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Miss Manners: How to Exit an Unwanted Acquaintance?

Jambalaya

Ideal_Rock
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ame|1443195494|3931710 said:
kenny|1443148429|3931532 said:
Just cease contact.
Screw Ms. Manners.

I'm perpetually-astonished how miserable people make themselves as they struggle against their nature to "be nice".
I gotta agree with this. If you reply, you are inviting her to continue contact and you won't be able to let it drift. She contacted you out of the blue after two months. I'd just let it lie without a response. (You don't have read receipts on, do you? If so, turn that off like now.) If you see her around, fine, you can just say "Sorry, I am just not going to be able to right now and then not say anything about another time, and not respond if she says another time then." Just let it sit there. You don't owe her an explanation. Don't make it a thing.


Thanks ame. No, I don't have those receipts! I agree that if I respond, I am inviting her to continue contact, and since we already haven't spoken in two months, why renew it. My initial feeling was to drift away gradually, but on thinking about it I'm quite angry with the way she treated me and don't feel she deserves a softer let-down.
 

kenny

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Jambalaya|1443196821|3931716 said:
When you told her you didn't want to be friends anymore, weren't there recriminations and drama? Did she at least ask why, and did you get to explain to her how bad her behavior was? Or did she just take offense and deny/pass blame etc?

More details of how it went down:

I just stopped returning her emails and phone calls. (much like you say you are planning)

Several months later she knocked on my door.
Instead of inviting her in like usual I stepped out and sat on the stairs in front of our house.
(That said a lot.)

She simply asked if I wanted to continue our relationship and I said, "I'm sorry, but no."
IIRC she said something like brief like, "All right."
Then she sort of smiled flatly and she left.

Nothing else was said.

She is a wonderful person and I'm sorry I have hurt her, but it was the only way.
 

Jambalaya

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part gypsy|1443195482|3931709 said:
It's funny your post about her texting to hang out in next 5 minutes, is the kind of thing one of the people I was talking about does. Again another overture to do things on nice superficial level, I let her know a week ahead of time I was taking a certain day off, and it would be nice to see her, do lunch or dinner, but since I have kids need to schedule ahead of time (husband was home that afternoon but often will plan things or get out of house unless I schedule things in advance). She blows me off, doesn't even respond. So, assume I have to day free and don't take a shower, spend it at home doing art related activities. After husband goes to work, I was walking our dog to the grocery store to get a couple things to eat, and she calls me around 6:30.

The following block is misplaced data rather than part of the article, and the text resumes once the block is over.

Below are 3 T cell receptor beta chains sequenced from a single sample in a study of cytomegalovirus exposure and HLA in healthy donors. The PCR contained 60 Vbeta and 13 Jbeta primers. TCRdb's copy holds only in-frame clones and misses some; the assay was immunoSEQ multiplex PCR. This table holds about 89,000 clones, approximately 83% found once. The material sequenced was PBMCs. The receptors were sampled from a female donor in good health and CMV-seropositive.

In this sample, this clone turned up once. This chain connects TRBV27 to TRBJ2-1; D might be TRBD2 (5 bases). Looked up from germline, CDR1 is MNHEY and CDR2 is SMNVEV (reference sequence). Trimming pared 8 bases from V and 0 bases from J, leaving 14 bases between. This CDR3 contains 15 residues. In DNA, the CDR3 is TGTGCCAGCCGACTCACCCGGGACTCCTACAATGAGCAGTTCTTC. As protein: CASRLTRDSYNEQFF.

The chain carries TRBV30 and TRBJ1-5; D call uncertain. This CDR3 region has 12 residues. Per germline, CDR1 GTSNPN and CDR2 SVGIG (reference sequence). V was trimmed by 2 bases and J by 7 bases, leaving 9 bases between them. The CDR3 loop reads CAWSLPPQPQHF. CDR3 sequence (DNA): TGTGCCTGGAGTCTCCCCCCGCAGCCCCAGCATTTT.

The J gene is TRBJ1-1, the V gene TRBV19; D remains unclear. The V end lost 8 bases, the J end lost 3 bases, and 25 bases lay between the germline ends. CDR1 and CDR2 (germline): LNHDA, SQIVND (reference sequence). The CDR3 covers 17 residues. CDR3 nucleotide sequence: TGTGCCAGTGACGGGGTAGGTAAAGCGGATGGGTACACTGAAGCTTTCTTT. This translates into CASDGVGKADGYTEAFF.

That she had taken bike with another friend to this one place and is listening to this incredible band, and that I should "drop everything" and come meet her there. And I'm like, "um, I'm unwashed, haven't eaten yet, and am walking to the grocery store. And her response "But (name), I was SOO busy this week. I guess you need like a week's notice to hang out now, huh?" And I said "what about a day?". She is unmarried, no kids, works part time while I work full time am married and have two kids but she always lets me know how much more busy (and important) her time is by her refusal to make any plans but call me with 0 notice. A couple years ago she offered to organize a birthday party for me, and then did nothing, didn't plan anything or invite anyone. She offered this year again to organize a birthday party for me and I said no thank you.

Part-gypsy, she sounds just awful! How selfish not to realize that you have a ton of responsibilities! I think it was very well-mannered of you to give a week's notice to schedule something. That way, everybody knows what they're doing ahead of time and can plan their week efficiently. That's crazy of her to call you to hang out at 6.30 when she knows you have kids to feed, put to bed, etc. Even I know that 6.30 is a really busy time in a family house for many!